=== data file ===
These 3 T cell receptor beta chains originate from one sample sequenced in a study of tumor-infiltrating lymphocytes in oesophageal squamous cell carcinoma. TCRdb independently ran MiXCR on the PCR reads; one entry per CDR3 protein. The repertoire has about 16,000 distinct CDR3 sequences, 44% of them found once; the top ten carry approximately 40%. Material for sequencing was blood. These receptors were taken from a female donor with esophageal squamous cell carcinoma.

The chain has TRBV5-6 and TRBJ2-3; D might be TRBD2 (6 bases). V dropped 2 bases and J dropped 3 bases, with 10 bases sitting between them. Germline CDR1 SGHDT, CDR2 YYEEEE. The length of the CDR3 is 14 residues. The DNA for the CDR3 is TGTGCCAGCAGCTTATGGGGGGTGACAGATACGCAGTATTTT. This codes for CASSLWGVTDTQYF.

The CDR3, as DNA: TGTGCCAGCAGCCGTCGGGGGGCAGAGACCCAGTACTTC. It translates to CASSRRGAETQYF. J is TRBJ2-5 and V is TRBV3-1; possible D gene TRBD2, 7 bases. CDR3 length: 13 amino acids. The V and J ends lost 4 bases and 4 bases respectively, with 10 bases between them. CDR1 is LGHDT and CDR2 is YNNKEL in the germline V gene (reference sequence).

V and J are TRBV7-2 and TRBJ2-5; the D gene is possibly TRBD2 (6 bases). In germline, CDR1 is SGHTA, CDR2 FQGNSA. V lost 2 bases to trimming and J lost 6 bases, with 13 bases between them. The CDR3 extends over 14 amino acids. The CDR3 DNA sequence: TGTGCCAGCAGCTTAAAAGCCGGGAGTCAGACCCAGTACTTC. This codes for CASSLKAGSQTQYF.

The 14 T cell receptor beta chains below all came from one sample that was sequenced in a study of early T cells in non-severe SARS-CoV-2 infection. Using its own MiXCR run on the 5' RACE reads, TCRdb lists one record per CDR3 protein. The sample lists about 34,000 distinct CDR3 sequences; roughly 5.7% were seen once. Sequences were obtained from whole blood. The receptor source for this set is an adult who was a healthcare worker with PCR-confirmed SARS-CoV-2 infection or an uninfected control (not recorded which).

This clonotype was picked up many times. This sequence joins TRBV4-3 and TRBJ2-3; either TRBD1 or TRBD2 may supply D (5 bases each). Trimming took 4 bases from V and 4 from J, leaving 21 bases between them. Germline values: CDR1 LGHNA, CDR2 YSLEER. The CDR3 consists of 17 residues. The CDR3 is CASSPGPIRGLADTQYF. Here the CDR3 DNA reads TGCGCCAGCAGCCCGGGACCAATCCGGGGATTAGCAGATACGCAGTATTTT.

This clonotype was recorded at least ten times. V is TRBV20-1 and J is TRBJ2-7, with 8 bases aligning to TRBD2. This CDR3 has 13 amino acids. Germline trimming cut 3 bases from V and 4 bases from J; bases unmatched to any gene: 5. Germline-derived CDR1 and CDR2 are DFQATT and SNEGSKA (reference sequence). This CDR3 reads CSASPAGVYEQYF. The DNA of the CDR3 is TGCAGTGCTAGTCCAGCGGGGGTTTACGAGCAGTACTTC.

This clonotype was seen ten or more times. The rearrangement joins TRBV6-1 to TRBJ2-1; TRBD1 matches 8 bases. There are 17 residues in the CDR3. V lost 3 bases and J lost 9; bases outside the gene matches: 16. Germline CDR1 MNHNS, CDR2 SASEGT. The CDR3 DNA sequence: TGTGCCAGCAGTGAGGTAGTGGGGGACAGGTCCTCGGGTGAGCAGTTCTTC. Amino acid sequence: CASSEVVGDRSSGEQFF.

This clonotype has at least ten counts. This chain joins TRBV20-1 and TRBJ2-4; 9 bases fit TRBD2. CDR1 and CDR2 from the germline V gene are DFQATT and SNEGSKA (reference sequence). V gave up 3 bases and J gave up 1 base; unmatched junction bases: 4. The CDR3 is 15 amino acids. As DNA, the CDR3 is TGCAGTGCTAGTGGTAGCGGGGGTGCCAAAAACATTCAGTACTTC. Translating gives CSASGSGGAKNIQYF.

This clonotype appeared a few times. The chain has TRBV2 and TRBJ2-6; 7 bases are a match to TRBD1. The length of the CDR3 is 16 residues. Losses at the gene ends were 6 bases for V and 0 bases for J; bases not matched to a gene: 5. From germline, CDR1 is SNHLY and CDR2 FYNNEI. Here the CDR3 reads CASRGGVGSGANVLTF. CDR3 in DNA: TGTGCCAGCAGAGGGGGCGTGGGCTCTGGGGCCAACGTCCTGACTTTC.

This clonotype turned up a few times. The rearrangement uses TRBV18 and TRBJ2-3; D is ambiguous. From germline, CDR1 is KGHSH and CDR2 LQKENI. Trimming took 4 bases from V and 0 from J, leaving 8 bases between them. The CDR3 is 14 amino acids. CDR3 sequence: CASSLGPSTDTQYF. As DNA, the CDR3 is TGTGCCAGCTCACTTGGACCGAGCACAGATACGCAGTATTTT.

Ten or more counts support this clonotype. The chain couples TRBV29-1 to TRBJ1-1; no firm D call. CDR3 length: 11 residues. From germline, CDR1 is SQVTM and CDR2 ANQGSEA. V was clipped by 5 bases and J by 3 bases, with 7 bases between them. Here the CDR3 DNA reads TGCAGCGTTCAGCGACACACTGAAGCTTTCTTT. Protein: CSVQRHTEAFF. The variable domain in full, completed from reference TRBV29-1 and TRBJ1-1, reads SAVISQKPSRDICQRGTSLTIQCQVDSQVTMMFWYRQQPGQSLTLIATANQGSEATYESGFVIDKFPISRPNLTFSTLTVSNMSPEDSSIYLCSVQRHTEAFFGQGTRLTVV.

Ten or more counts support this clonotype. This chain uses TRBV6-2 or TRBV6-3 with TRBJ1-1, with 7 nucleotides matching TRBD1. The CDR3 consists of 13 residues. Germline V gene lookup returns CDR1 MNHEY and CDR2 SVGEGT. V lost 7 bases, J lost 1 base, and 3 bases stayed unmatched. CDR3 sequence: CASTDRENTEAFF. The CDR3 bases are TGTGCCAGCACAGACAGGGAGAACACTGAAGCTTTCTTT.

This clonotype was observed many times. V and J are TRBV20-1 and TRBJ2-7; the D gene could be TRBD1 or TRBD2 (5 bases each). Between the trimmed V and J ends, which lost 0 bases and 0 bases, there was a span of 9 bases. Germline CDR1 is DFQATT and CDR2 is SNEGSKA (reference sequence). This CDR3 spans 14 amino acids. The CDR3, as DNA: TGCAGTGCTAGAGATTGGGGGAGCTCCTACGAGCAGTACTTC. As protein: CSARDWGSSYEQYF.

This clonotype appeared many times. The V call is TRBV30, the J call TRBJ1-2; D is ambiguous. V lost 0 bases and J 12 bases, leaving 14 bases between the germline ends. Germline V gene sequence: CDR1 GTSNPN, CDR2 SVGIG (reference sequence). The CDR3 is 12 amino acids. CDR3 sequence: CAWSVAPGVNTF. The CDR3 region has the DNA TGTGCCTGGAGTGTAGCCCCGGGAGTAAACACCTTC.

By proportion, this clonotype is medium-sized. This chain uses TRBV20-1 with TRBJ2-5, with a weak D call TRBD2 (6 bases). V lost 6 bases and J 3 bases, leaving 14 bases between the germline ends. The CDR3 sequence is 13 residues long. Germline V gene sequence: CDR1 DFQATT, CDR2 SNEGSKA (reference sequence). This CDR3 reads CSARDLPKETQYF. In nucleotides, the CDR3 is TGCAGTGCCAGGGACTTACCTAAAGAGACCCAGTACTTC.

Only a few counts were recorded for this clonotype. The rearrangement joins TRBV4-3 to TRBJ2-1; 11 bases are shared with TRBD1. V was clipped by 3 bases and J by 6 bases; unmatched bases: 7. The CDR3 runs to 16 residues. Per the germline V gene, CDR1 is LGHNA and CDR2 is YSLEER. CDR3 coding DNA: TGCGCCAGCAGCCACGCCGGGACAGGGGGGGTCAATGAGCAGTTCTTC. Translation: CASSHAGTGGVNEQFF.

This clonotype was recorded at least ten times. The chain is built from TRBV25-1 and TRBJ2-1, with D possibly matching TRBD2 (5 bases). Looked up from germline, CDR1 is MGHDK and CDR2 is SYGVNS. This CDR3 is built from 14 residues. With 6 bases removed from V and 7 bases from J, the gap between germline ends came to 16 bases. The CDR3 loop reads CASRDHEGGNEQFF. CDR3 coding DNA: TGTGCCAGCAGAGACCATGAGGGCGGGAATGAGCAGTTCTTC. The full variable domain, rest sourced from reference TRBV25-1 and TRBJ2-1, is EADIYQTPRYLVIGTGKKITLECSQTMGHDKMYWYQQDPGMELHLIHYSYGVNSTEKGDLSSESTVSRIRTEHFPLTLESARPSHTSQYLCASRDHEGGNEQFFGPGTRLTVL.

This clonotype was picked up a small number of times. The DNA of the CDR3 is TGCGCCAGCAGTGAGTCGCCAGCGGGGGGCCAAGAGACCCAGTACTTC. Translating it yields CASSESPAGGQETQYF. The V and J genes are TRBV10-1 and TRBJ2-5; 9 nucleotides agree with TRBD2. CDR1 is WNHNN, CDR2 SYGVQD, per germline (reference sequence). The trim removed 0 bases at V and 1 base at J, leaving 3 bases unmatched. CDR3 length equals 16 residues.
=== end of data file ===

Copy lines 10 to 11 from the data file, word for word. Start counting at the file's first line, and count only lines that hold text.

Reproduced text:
This clonotype appeared a few times. The chain has TRBV2 and TRBJ2-6; 7 bases are a match to TRBD1. The length of the CDR3 is 16 residues. Losses at the gene ends were 6 bases for V and 0 bases for J; bases not matched to a gene: 5. From germline, CDR1 is SNHLY and CDR2 FYNNEI. Here the CDR3 reads CASRGGVGSGANVLTF. CDR3 in DNA: TGTGCCAGCAGAGGGGGCGTGGGCTCTGGGGCCAACGTCCTGACTTTC.

This clonotype turned up a few times. The rearrangement uses TRBV18 and TRBJ2-3; D is ambiguous. From germline, CDR1 is KGHSH and CDR2 LQKENI. Trimming took 4 bases from V and 0 from J, leaving 8 bases between them. The CDR3 is 14 amino acids. CDR3 sequence: CASSLGPSTDTQYF. As DNA, the CDR3 is TGTGCCAGCTCACTTGGACCGAGCACAGATACGCAGTATTTT.